Accessing document visualizations of the Sahidica corpus via ANNIS

Accessing document visualizations of the Sahidica corpus via ANNIS

We hope this corpus is useful to researchers.

Coptic NLP pipeline Part 2

With the creation of the Coptic NLP (Natural Language Processor) pipeline by Amir Zeldes, it is now possible to run all our NLP tools simultaneously without the need to individually download and run them. The web application will tokenize bound groups into words, and will normalize the spelling of words and diacritics. It will also tag for part-of-speech, lemmatize, and tag for language of origin for borrowed (foreign) words. The interface is XML tolerant (preserves tags in the input) and the output is tagged in SGML. One of the options is to encode the lines breaks in a word or sentence which is useful for encoding manuscripts. However, keep in mind to double check results because the interface is still in the beta stage.

As an example, the screenshot below is a snippet from I See Your Eagerness from manuscript MONB.GL29.



Notice it contains an XML tag to encode a letter as “large ekthetic”. “Large ekthetic” corresponds to the alpha letter to designate it as a large character in the left margin of the manuscript’s column of text.  This tag will be preserved in the output.


The results are shown above. Bounds group are shown and along with the part of speech tag abbreviated as “pos”. The snippet from I See Your Eagerness has also been lemmatized, shown as “lemma”. Also, near the bottom of the screenshot, the language of origin of borrowed (foreign) words in the snippet has been identified as “Greek”.  These tags also correspond to the annotation layers you see in our multi-layer search and visualization tool ANNIS.

We hope the NLP service serves you well.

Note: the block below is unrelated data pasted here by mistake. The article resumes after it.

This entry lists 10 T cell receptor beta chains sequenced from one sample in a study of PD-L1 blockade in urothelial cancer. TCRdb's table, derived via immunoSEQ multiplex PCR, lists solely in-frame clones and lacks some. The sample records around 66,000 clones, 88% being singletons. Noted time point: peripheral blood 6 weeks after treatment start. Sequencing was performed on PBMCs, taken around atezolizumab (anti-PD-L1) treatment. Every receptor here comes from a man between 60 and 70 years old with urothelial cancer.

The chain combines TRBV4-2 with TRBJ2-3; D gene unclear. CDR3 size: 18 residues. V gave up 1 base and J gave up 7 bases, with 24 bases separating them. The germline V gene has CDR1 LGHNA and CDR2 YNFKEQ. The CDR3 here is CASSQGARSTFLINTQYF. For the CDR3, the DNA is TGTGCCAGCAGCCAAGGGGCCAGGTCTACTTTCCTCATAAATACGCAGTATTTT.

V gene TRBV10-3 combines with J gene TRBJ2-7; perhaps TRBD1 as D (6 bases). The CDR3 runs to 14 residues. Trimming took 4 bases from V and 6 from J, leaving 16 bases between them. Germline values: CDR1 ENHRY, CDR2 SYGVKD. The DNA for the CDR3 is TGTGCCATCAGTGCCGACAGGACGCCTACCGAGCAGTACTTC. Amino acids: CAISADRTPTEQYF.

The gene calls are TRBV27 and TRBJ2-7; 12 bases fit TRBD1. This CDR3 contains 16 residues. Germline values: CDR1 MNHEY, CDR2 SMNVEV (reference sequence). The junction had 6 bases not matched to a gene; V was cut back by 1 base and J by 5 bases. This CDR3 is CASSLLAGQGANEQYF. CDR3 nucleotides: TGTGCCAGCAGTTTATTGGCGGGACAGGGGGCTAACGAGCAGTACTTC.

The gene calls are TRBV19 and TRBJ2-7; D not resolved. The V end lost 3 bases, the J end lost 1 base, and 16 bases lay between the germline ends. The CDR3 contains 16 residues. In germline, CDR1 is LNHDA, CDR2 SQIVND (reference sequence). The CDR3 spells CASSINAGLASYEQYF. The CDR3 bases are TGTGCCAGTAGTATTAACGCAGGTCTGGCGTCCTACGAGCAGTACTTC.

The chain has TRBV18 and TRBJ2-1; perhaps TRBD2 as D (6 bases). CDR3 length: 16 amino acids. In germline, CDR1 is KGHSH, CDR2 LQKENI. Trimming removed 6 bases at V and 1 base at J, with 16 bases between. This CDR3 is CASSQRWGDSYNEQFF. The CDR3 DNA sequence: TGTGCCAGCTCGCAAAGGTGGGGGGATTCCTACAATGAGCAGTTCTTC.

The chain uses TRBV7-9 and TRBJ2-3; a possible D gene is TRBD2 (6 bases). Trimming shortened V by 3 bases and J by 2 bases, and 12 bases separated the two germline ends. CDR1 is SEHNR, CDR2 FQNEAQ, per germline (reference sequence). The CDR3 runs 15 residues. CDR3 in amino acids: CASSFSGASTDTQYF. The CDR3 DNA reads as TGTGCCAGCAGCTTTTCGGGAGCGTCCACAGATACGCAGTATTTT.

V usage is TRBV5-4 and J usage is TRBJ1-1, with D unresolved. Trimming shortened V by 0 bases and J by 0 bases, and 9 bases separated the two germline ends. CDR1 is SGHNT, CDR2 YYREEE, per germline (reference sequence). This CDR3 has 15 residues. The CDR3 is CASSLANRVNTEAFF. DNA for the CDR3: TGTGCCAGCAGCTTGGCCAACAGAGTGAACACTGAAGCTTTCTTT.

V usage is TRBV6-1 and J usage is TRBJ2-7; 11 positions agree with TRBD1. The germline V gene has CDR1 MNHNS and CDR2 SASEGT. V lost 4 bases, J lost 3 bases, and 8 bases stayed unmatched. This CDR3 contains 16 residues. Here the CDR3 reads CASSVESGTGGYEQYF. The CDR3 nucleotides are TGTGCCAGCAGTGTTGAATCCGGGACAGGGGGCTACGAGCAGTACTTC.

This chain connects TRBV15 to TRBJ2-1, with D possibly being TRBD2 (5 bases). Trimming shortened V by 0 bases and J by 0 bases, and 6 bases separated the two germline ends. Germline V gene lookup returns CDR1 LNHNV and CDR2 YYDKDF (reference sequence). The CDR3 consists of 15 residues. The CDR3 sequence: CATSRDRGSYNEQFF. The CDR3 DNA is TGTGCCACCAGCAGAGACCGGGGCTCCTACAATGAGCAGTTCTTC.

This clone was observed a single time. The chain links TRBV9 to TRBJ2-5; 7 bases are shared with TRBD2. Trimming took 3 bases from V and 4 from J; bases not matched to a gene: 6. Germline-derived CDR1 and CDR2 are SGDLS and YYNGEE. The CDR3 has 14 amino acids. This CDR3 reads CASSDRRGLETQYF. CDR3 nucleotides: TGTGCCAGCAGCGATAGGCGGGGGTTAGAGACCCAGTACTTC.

New Coptic NLP pipeline

The entire tool chain of Coptic Natural Language Processing has been difficult to get running for some: it involves a bunch of command line tools, and special attention needed to be paid to coordinating word division expectations between the tools (normalization, tagging, language of origin detection). In order to make this process simpler, we now offer a Web interface that let’s you paste in Coptic text and run all tools on the input automatically, without installing anything. You can find the interface here:


The pipeline is XML tolerant (preserves tags in the input) and there’s also a machine actionable API version for external software to use these resources. Please let the Scriptorium team know if you’re using the pipeline and/or run into any problems.


Happy processing!

Entire Sahidica New Testament now available

The entire Sahidica New Testament (machine-annotated) is now available. It has been tokenized and tagged for part of speech entirely automatically, using our tools. There has been no manual editing or correction. Visit our corpora for more information, or just jump in and search it in ANNIS.


(Originally posted in March 2015 at http://copticscriptorium.org/)